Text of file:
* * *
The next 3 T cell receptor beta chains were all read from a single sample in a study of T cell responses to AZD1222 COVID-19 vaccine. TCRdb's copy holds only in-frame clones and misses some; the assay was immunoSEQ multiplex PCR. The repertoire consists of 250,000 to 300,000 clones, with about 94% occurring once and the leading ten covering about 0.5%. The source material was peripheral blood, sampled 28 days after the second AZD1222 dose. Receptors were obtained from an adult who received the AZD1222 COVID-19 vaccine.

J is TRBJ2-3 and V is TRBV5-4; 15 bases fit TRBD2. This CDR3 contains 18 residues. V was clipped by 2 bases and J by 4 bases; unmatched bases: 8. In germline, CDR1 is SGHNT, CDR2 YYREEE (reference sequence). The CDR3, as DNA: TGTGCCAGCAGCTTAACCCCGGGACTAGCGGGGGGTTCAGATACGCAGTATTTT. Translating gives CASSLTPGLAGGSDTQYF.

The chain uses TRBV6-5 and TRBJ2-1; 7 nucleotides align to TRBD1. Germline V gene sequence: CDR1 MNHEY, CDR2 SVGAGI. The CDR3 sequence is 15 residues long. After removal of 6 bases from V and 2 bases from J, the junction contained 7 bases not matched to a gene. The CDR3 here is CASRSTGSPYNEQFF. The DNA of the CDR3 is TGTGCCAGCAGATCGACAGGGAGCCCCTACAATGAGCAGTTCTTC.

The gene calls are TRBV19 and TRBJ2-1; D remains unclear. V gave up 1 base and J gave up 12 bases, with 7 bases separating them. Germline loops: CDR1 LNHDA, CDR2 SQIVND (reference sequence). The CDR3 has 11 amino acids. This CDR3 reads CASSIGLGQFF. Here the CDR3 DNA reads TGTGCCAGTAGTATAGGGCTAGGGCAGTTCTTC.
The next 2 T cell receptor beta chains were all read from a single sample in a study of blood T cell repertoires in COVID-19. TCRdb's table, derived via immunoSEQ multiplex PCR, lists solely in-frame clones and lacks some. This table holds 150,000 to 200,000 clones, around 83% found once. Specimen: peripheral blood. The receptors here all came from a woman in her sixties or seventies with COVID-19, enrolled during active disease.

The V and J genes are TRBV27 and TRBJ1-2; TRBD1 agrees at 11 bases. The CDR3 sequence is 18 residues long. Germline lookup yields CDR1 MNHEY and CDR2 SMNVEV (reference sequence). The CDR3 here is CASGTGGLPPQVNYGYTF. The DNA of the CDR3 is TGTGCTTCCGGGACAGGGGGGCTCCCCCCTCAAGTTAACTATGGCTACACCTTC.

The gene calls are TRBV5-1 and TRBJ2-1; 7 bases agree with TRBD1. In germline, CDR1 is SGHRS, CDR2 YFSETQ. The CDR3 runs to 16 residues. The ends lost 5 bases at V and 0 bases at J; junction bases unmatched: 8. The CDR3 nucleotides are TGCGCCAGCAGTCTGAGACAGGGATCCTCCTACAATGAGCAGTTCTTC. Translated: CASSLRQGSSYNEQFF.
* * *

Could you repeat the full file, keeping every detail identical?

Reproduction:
The next 3 T cell receptor beta chains were all read from a single sample in a study of T cell responses to AZD1222 COVID-19 vaccine. TCRdb's copy holds only in-frame clones and misses some; the assay was immunoSEQ multiplex PCR. The repertoire consists of 250,000 to 300,000 clones, with about 94% occurring once and the leading ten covering about 0.5%. The source material was peripheral blood, sampled 28 days after the second AZD1222 dose. Receptors were obtained from an adult who received the AZD1222 COVID-19 vaccine.

J is TRBJ2-3 and V is TRBV5-4; 15 bases fit TRBD2. This CDR3 contains 18 residues. V was clipped by 2 bases and J by 4 bases; unmatched bases: 8. In germline, CDR1 is SGHNT, CDR2 YYREEE (reference sequence). The CDR3, as DNA: TGTGCCAGCAGCTTAACCCCGGGACTAGCGGGGGGTTCAGATACGCAGTATTTT. Translating gives CASSLTPGLAGGSDTQYF.

The chain uses TRBV6-5 and TRBJ2-1; 7 nucleotides align to TRBD1. Germline V gene sequence: CDR1 MNHEY, CDR2 SVGAGI. The CDR3 sequence is 15 residues long. After removal of 6 bases from V and 2 bases from J, the junction contained 7 bases not matched to a gene. The CDR3 here is CASRSTGSPYNEQFF. The DNA of the CDR3 is TGTGCCAGCAGATCGACAGGGAGCCCCTACAATGAGCAGTTCTTC.

The gene calls are TRBV19 and TRBJ2-1; D remains unclear. V gave up 1 base and J gave up 12 bases, with 7 bases separating them. Germline loops: CDR1 LNHDA, CDR2 SQIVND (reference sequence). The CDR3 has 11 amino acids. This CDR3 reads CASSIGLGQFF. Here the CDR3 DNA reads TGTGCCAGTAGTATAGGGCTAGGGCAGTTCTTC.
The next 2 T cell receptor beta chains were all read from a single sample in a study of blood T cell repertoires in COVID-19. TCRdb's table, derived via immunoSEQ multiplex PCR, lists solely in-frame clones and lacks some. This table holds 150,000 to 200,000 clones, around 83% found once. Specimen: peripheral blood. The receptors here all came from a woman in her sixties or seventies with COVID-19, enrolled during active disease.

The V and J genes are TRBV27 and TRBJ1-2; TRBD1 agrees at 11 bases. The CDR3 sequence is 18 residues long. Germline lookup yields CDR1 MNHEY and CDR2 SMNVEV (reference sequence). The CDR3 here is CASGTGGLPPQVNYGYTF. The DNA of the CDR3 is TGTGCTTCCGGGACAGGGGGGCTCCCCCCTCAAGTTAACTATGGCTACACCTTC.

The gene calls are TRBV5-1 and TRBJ2-1; 7 bases agree with TRBD1. In germline, CDR1 is SGHRS, CDR2 YFSETQ. The CDR3 runs to 16 residues. The ends lost 5 bases at V and 0 bases at J; junction bases unmatched: 8. The CDR3 nucleotides are TGCGCCAGCAGTCTGAGACAGGGATCCTCCTACAATGAGCAGTTCTTC. Translated: CASSLRQGSSYNEQFF.